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Completing my Gold DofE Award

XavXav Member Posts: 1 Listener

Xavier has mild cerebral palsy (CP) and is currently studying Social and Political Sciences at  the University of York. He gained confidence by completing the Gold Duke of Edinburgh Award alongside his studies.

As I write this blog, I hope this can encourage other disabled people to have confidence in their abilities despite what others believe.

During my time in education I have been used and told multiple times that I wouldn’t be able to do something that I wanted to achieve. Primarily, this has been driven by a sense that I would be physically incapable. This may have been due to a lack of understanding or a lack of faith in my own abilities. I have mild CP, which mainly causes a slight limp in left leg, yet I see this as my motivator rather than a barrier to my own success. I was told I wouldn’t be able to do my Gold Duke of Edinburgh Award. Even when completing the bronze and silver levels there were some doubts that I’d be able to do it. By gold, I was told by a member of  staff that it would be better not doing the award at all.

You will be pleased to know I proved them wrong. It was not easy and there were many moments of self-doubt. However, I recently collected my Gold DofE award from Buckingham Palace having completed the final expedition the summer before. This was a great achievement for myself and something I was very proud of.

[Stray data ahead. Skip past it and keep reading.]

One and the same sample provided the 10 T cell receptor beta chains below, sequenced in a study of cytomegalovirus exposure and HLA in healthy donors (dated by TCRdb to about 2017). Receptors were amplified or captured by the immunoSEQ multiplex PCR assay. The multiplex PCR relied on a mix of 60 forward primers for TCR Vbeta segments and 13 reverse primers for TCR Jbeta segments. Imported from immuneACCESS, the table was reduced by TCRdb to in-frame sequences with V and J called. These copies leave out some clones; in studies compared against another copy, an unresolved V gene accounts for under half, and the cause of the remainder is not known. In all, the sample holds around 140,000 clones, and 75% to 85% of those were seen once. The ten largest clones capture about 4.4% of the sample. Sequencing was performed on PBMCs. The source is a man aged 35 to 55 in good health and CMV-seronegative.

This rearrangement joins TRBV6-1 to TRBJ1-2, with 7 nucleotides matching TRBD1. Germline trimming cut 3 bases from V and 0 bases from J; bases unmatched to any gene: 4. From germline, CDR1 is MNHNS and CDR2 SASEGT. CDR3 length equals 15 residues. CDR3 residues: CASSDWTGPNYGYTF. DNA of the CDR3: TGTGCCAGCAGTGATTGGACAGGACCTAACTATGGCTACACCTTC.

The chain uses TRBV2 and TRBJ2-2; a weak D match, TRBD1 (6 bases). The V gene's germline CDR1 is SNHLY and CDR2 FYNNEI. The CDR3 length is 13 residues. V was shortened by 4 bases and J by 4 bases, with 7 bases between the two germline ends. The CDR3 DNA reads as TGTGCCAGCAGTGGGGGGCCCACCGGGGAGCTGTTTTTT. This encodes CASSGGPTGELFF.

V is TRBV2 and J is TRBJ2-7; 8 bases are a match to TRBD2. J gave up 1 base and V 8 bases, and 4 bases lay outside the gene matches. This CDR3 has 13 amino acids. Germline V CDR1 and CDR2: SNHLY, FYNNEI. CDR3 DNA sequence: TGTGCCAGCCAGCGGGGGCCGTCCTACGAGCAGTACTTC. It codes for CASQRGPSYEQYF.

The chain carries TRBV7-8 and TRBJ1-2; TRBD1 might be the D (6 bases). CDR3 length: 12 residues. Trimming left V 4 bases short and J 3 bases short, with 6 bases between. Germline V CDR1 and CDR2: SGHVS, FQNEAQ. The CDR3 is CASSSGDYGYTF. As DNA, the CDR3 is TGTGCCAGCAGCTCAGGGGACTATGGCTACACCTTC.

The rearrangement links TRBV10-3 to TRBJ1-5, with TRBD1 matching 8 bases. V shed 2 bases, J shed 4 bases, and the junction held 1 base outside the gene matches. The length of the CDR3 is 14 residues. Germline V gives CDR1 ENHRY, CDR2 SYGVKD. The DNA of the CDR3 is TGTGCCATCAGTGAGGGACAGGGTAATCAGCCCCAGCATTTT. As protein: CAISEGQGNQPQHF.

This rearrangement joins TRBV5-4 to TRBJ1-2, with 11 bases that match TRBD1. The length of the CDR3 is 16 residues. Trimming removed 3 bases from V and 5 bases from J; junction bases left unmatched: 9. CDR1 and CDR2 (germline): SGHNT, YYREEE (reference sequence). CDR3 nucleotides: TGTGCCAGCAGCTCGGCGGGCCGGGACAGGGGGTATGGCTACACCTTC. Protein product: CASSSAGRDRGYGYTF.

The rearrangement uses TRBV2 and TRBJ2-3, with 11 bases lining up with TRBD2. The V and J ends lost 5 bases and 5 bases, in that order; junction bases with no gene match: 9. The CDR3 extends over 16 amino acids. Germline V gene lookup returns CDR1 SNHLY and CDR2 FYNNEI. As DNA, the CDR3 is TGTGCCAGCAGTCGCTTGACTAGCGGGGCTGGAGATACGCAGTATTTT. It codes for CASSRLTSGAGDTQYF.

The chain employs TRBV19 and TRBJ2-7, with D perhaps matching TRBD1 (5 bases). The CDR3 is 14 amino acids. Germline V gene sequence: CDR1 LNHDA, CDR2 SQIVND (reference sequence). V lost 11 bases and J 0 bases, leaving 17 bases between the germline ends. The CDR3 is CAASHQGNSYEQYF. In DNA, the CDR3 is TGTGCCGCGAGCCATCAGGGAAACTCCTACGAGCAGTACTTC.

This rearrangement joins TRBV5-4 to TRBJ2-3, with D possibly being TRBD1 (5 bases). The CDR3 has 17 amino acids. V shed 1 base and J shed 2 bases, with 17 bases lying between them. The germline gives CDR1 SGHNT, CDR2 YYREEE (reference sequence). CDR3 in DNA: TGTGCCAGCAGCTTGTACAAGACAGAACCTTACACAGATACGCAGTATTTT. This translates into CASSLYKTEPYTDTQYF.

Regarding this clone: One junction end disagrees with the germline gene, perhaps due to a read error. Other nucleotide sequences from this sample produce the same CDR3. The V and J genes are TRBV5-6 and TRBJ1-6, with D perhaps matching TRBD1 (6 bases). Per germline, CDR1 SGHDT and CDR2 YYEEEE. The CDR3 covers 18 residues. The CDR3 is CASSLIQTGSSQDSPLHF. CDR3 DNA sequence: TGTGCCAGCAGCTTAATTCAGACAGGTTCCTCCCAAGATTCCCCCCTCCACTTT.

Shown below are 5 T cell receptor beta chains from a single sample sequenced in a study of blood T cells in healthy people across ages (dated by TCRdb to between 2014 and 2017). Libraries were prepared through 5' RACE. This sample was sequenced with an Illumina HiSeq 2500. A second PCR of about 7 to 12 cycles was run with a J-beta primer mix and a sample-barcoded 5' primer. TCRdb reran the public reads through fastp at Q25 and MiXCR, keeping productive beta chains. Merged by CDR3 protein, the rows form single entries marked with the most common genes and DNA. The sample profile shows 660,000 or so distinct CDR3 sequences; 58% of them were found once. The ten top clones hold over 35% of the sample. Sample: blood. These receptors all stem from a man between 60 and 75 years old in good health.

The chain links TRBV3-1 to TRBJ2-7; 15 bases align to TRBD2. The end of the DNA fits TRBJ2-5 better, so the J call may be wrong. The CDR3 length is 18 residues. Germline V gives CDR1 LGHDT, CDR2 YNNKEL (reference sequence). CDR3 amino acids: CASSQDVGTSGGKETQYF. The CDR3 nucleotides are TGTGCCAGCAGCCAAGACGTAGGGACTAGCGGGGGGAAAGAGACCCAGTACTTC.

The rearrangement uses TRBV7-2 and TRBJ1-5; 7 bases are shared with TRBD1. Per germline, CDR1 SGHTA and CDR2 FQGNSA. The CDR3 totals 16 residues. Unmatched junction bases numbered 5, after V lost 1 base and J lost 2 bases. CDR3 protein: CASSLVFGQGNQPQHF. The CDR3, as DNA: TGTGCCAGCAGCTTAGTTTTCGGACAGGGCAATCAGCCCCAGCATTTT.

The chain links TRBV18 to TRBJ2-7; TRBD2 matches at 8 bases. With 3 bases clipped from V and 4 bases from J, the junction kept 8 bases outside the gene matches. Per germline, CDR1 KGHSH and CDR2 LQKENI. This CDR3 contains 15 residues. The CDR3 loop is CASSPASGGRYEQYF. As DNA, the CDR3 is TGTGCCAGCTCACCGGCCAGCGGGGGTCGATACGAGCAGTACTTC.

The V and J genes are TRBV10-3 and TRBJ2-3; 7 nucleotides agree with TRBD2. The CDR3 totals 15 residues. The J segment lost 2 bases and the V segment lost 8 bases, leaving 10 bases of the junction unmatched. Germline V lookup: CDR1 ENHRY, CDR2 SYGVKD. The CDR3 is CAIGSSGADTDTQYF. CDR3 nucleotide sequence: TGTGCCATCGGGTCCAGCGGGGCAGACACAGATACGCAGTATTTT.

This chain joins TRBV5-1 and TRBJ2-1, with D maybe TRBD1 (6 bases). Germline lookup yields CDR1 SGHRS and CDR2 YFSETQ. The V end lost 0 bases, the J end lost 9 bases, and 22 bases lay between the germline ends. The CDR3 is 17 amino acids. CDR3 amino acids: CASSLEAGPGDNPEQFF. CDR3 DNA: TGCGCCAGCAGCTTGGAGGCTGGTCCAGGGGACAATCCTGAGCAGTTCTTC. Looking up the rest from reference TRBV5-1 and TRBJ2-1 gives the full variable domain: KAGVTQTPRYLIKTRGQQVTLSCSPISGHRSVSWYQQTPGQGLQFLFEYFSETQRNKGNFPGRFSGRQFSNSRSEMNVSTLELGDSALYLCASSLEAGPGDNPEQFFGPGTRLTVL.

Adjustments can help

When putting necessary adjustments in place, tasks can become possible. I had to carry a lighter bag whilst doing the walking component of DofE, recognising the need for this adaption allowed to complete the task. This was despite some at the school not wanting to accommodate these changes at Gold level to make it work.

Confidence in your own abilities

Disabled people should have the confidence and motivation in believing that you can accomplish thing, indeed sometimes even better than non-disabled people. In completing my DofE at gold, I managed to do what many people without disabilities had failed to do, when they dropped out at Bronze or Silver as they felt it was too hard. So, the message is simple- in completing these activities, there is every chance you can do it better than those without impairments, again against what others have said.

What do I hope to achieve?

On a wider level, I want to finish university with the best possible degree and continue to involve myself as far as possible with all the opportunities on offer. I also want to be confident in challenging myself to complete things which I know will be difficult, but which I know I can accomplish to the best of my abilities. Finally, I want to continue  to press for the importance of recognition of disabled people’s abilities.

This is a short article but I hope that, throughout, I’ve reinforced one simple message- with confidence, anything is possible. 

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